This is a review of "Motto" recorded by Sky Larkin. The review was written by Sam Coe in 2013.

After a brief hiatus participating in other projects and a revision and expansion of the lineup from a trio to a four piece, Sky Larkin are back and as enthused and energised as ever with Motto. Unlike their fellow Wichita Records labelmates Los Campesinos!, who slowly but surely traded all their initial youthful exuberance for wholesale embracing of their always hinted at cynicism, Sky Larkin have not lost any of their joy or fun. Their female-driven brand of power-pop indie rock is as strong as ever. While some will consider this, their third album, to not show any real progress from their debut in this regard, to them I say, "So what?" They have instead developed within the same framework, expanding the sound down a more directly rock route than their indier early days. And with seemingly everyone else going for maturity and seriousness (the aforementioned Los Campesinos!, Arctic Monkeys, and so on. Not that that's a bad thing, mind you.), you need someone to get you pumped and be there simply to be enjoyed. Sky Larkin accomplish that very, very well.

The opening title track 'Motto' sets the tone for most of the rest of the album, a more rocked up sound predominating. 'Motto' itself sounds almost like a Cult song, very much of the same sound as 'She Sells Sanctuary' in musical tone, albeit with Ian Astbury's more manly wail replaced with Katie Harkin's perenially young or ageless voice. Her voice pervades the music with a charm that a more "mature" voice would have perhaps neutered. The music is youthful and energetic, the vocals cementing that tone.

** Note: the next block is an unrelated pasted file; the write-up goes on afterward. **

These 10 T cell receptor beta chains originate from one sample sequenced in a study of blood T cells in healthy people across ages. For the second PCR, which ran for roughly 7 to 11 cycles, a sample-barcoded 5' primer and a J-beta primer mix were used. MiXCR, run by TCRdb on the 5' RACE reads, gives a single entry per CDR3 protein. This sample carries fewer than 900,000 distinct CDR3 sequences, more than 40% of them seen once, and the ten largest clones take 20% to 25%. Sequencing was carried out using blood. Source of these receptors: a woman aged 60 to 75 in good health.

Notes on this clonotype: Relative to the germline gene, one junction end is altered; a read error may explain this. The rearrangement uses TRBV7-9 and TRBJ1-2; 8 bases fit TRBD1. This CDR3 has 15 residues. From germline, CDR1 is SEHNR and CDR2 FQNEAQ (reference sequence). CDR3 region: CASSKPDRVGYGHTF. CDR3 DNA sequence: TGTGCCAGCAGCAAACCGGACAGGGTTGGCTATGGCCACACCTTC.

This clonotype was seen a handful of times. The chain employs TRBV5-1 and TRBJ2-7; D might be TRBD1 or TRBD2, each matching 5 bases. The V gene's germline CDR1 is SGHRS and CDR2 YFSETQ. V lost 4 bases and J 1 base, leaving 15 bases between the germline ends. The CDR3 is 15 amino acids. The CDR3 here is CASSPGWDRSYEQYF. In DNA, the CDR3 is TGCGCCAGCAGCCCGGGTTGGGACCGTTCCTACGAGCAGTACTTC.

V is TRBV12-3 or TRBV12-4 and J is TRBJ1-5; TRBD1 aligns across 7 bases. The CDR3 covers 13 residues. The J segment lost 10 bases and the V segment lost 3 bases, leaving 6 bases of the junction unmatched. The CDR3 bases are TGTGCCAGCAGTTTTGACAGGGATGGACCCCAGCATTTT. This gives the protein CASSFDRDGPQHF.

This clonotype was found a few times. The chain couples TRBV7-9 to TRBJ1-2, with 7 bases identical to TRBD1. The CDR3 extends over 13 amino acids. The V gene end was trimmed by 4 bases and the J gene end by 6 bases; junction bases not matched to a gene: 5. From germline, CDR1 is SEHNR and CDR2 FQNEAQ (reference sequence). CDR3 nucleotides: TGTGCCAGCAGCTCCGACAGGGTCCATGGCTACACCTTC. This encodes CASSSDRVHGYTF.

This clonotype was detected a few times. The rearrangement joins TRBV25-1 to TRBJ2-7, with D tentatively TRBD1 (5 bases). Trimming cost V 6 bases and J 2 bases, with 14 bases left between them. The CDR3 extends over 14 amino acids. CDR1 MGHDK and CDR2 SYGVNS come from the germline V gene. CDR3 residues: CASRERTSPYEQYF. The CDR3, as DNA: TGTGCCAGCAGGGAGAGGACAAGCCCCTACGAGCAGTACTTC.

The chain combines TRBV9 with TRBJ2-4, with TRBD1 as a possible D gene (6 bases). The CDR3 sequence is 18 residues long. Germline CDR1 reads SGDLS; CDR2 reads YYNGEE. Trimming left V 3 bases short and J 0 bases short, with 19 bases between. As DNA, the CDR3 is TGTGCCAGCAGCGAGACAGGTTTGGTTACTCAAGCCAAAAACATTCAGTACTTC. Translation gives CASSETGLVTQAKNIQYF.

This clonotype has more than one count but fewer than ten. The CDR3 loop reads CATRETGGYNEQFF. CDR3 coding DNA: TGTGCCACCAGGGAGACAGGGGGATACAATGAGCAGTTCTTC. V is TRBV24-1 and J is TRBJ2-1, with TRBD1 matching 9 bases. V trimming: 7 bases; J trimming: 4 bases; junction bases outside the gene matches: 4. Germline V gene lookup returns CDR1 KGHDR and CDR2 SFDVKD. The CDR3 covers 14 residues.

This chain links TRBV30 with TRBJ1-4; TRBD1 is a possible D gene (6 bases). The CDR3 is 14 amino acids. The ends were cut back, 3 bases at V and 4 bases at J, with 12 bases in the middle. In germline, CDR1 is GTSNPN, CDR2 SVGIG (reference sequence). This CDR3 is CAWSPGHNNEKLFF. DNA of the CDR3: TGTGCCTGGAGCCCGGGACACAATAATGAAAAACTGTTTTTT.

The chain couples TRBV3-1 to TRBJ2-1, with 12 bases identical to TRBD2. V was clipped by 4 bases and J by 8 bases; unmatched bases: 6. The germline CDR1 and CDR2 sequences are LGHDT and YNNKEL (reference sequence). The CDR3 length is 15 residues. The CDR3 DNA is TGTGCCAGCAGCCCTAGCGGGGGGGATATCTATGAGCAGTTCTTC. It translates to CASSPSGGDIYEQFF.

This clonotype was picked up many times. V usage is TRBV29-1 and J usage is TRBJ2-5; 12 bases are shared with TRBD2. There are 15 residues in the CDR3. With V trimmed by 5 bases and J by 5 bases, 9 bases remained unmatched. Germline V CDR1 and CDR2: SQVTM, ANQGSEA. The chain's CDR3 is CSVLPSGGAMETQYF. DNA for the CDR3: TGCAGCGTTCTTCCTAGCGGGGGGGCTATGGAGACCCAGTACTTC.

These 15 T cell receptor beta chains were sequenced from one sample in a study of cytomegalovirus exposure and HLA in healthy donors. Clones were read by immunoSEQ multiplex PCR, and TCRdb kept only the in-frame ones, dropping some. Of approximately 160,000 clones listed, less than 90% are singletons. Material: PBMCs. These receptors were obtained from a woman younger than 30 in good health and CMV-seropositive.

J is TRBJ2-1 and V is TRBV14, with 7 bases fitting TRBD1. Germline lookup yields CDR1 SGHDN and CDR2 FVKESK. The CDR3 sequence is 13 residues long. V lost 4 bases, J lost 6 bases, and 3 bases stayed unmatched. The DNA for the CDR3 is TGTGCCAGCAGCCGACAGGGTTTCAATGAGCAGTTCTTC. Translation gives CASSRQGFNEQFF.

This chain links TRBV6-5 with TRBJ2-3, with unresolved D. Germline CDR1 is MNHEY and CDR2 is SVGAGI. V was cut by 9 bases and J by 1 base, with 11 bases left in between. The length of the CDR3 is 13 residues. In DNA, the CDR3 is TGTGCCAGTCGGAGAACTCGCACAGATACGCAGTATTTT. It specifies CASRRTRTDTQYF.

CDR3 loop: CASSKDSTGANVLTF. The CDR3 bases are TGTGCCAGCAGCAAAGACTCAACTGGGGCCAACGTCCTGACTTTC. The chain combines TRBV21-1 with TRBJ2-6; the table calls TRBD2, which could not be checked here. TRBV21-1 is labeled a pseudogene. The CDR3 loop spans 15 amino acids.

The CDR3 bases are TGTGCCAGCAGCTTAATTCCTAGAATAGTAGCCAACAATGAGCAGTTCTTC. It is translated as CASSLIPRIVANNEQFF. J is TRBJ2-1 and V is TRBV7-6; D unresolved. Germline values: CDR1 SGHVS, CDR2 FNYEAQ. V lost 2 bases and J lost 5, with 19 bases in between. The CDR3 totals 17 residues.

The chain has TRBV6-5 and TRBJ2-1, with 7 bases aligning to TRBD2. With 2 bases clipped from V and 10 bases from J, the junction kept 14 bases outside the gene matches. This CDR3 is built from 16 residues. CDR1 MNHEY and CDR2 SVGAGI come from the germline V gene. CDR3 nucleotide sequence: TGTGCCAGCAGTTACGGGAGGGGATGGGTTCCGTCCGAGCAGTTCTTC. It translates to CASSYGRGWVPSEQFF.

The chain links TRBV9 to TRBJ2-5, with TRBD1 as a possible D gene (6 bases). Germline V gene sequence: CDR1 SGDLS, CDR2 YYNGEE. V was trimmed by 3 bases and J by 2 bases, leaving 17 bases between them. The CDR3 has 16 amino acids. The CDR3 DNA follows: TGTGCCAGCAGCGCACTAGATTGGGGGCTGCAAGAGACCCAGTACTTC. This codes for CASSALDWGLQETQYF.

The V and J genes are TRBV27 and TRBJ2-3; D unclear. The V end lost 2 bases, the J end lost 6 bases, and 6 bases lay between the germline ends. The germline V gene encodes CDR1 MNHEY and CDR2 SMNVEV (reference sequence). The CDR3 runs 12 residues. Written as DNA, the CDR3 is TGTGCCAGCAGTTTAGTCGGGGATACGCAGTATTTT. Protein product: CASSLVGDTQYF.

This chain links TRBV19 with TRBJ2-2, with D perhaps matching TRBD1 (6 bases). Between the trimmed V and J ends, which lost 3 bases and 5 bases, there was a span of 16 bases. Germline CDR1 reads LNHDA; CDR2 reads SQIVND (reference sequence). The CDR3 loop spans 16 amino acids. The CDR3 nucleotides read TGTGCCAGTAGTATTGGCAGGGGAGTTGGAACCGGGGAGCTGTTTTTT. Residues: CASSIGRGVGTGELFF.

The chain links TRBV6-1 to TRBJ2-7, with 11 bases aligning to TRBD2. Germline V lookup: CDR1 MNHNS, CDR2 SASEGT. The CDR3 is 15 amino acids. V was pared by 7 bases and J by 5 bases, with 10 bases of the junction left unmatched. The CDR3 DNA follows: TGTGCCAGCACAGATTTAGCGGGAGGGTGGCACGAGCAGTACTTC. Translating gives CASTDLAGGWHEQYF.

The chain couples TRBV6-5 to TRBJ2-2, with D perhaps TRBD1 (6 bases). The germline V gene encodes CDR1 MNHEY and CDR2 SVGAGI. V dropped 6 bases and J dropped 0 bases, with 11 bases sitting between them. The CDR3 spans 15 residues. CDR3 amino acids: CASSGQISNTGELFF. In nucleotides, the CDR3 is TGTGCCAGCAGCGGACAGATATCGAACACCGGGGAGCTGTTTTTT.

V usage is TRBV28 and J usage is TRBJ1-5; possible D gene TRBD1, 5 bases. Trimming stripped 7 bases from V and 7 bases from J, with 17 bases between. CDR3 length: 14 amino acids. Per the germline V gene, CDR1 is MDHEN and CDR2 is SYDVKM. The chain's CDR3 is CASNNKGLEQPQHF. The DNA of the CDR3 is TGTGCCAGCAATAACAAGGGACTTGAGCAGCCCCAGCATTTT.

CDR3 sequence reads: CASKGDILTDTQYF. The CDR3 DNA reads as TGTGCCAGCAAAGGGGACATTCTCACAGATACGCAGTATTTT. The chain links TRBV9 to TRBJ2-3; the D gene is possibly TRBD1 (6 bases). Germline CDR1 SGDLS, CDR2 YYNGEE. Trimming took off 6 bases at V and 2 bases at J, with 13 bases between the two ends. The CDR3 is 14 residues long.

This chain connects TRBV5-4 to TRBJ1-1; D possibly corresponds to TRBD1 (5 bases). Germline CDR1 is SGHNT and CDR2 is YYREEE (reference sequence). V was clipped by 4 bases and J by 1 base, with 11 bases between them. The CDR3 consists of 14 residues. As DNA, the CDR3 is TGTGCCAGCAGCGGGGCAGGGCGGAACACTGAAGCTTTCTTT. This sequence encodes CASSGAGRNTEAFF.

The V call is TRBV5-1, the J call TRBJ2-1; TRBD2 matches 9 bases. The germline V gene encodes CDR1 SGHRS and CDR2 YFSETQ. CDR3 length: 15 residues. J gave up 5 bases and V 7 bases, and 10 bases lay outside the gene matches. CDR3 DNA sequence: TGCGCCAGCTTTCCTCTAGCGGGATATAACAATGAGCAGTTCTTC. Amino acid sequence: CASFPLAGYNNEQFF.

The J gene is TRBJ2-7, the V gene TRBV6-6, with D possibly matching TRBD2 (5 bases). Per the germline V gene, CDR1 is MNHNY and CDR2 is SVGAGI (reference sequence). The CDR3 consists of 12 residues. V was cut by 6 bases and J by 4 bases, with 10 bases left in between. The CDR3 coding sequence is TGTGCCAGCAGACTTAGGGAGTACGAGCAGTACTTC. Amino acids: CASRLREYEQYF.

The guitar playing is also as brilliantly dynamic as always. The addition of a second guitarist to the lineup isn't exactly obvious on a casual listen, since Katie had always managed to make it sound like there were at least two guitars when it was really just her on her lonesome anyway. However, occasionally they take full advantage of the potential for extra oomph as on 'The Loyal Beat' and some clever contrapuntal melodies on 'Carve It Out'.

Sky Larkin strike their usual brilliant balancing act of being just on the right side of pop, coming on strong with their unique charm. While not a massive step forward or into any particularly new territory, it's not a step backward either. It's a true strengthening of the position they have carved out for themselves in the somewhat over-saturated indie rock market. That Sky Larkin have carved out so distinctive a niche for themselves is testament to their songcraft and unique voice. Motto is a great introduction to that sound.